Life, ten years ago, was largely a personal matter. I must hold in balance the sense of futility of effort and the sense of the necessity to struggle; the conviction of the inevitability of failure and still the determination to "succeed"—and, more than these, the contradiction between the dead hand of the past and the high intentions of the future. If I could do this through the common ills—domestic, professional, and personal—then the ego would continue as an arrow shot from nothingness to nothingness with such force that only gravity would bring it to earth at last.

    Of course all life is a process of breaking down, but the blows that do the dramatic side of the work—the big sudden blows that come, or seem to come, from outside—the ones you remember and blame things on and, in moments of weakness, tell your friends about, don't show their effect all at once. There is another sort of blow that comes from within—that you don't feel until it's too late to do anything about it, until you realize with finality that in some regard you will never be as good a man again. The first sort of breakage seems to happen quick—the second kind happens almost without your knowing it but is realized suddenly indeed.

    I realized that in those two years, in order to preserve something—an inner hush maybe, maybe not—I had weaned myself from all the things I used to love—that every act of life from the morning toothbrush to the friend at dinner had become an effort. I saw that for a long time I had not liked people and things, but only followed the rickety old pretense of liking. I saw that even my love for those closest to me had become only an attempt to love, that my casual relations—with an editor, a tobacco seller, the child of a friend, were only what I remembered I should do, from other days. All in the same month I became bitter about such things as the sound of the radio, the advertisements in the magazines, the screech of tracks, the dead silence of the country —contemptuous at human softness, immediately (if secretively) quarrelsome toward hardness—hating the night when I couldn't sleep and hating the day because it went toward night. I slept on the heart side now because I knew that the sooner I could tire that out, even a little, the sooner would come that blessed hour of nightmare which, like a catharsis, would enable me to better meet the new day.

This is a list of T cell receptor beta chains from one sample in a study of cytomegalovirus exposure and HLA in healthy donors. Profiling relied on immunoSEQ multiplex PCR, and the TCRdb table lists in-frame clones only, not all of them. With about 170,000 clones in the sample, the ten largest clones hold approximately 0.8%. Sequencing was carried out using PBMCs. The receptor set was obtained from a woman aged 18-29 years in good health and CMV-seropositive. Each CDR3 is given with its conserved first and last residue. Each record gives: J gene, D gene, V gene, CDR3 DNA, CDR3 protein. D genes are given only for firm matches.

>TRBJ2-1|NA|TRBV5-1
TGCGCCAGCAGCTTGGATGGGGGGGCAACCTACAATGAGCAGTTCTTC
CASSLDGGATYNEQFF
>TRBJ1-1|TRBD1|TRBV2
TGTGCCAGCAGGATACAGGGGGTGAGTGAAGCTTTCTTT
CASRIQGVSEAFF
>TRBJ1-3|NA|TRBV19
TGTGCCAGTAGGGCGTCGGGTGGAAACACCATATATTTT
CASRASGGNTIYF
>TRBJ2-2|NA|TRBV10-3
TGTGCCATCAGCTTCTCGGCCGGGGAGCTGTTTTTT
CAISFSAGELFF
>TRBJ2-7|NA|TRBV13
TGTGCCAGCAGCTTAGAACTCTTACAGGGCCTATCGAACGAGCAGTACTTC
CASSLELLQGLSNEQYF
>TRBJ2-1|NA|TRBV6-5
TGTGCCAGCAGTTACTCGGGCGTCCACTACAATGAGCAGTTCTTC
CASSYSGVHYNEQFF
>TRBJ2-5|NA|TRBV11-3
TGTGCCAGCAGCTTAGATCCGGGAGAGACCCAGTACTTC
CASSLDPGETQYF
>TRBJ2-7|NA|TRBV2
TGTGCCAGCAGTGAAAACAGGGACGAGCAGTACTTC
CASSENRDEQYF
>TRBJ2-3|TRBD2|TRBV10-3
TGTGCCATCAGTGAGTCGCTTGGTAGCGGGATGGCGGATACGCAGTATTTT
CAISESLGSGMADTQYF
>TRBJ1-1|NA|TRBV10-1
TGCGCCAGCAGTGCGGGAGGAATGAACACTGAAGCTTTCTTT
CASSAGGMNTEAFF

But at three o'clock in the morning, a forgotten package has the same tragic importance as a death sentence, and the cure doesn't work—and in a real dark night of the soul it is always three o'clock in the morning, day after day. At that hour the tendency is to refuse to face things as long as possible by retiring into an infantile dream—but one is continually startled out of this by various contacts with the world. One meets these occasions as quickly and carelessly as possible and retires once more back into the dream, hoping that things will adjust themselves by some great material or spiritual bonanza. But as the withdrawal persists there is less and less chance of the bonanza—one is not waiting for the fade-out of a single sorrow, but rather being an unwilling witness of an execution, the disintegration of one's own personality.

    I have now at last become a writer only. The man I had persistently tried to be became such a burden that I have "cut him loose" with as little compunction as a Negro lady cuts loose a rival on Saturday night. Let the good people function as such—let the overworked doctors die in harness, with one week's "vacation" a year that they can devote to straightening out their family affairs, and let the underworked doctors scramble for cases at one dollar a throw; let the soldiers be killed and enter immediately into the Valhalla of their profession. That is their contract with the gods. A writer need have no such ideals unless he makes them for himself, and this one has quit.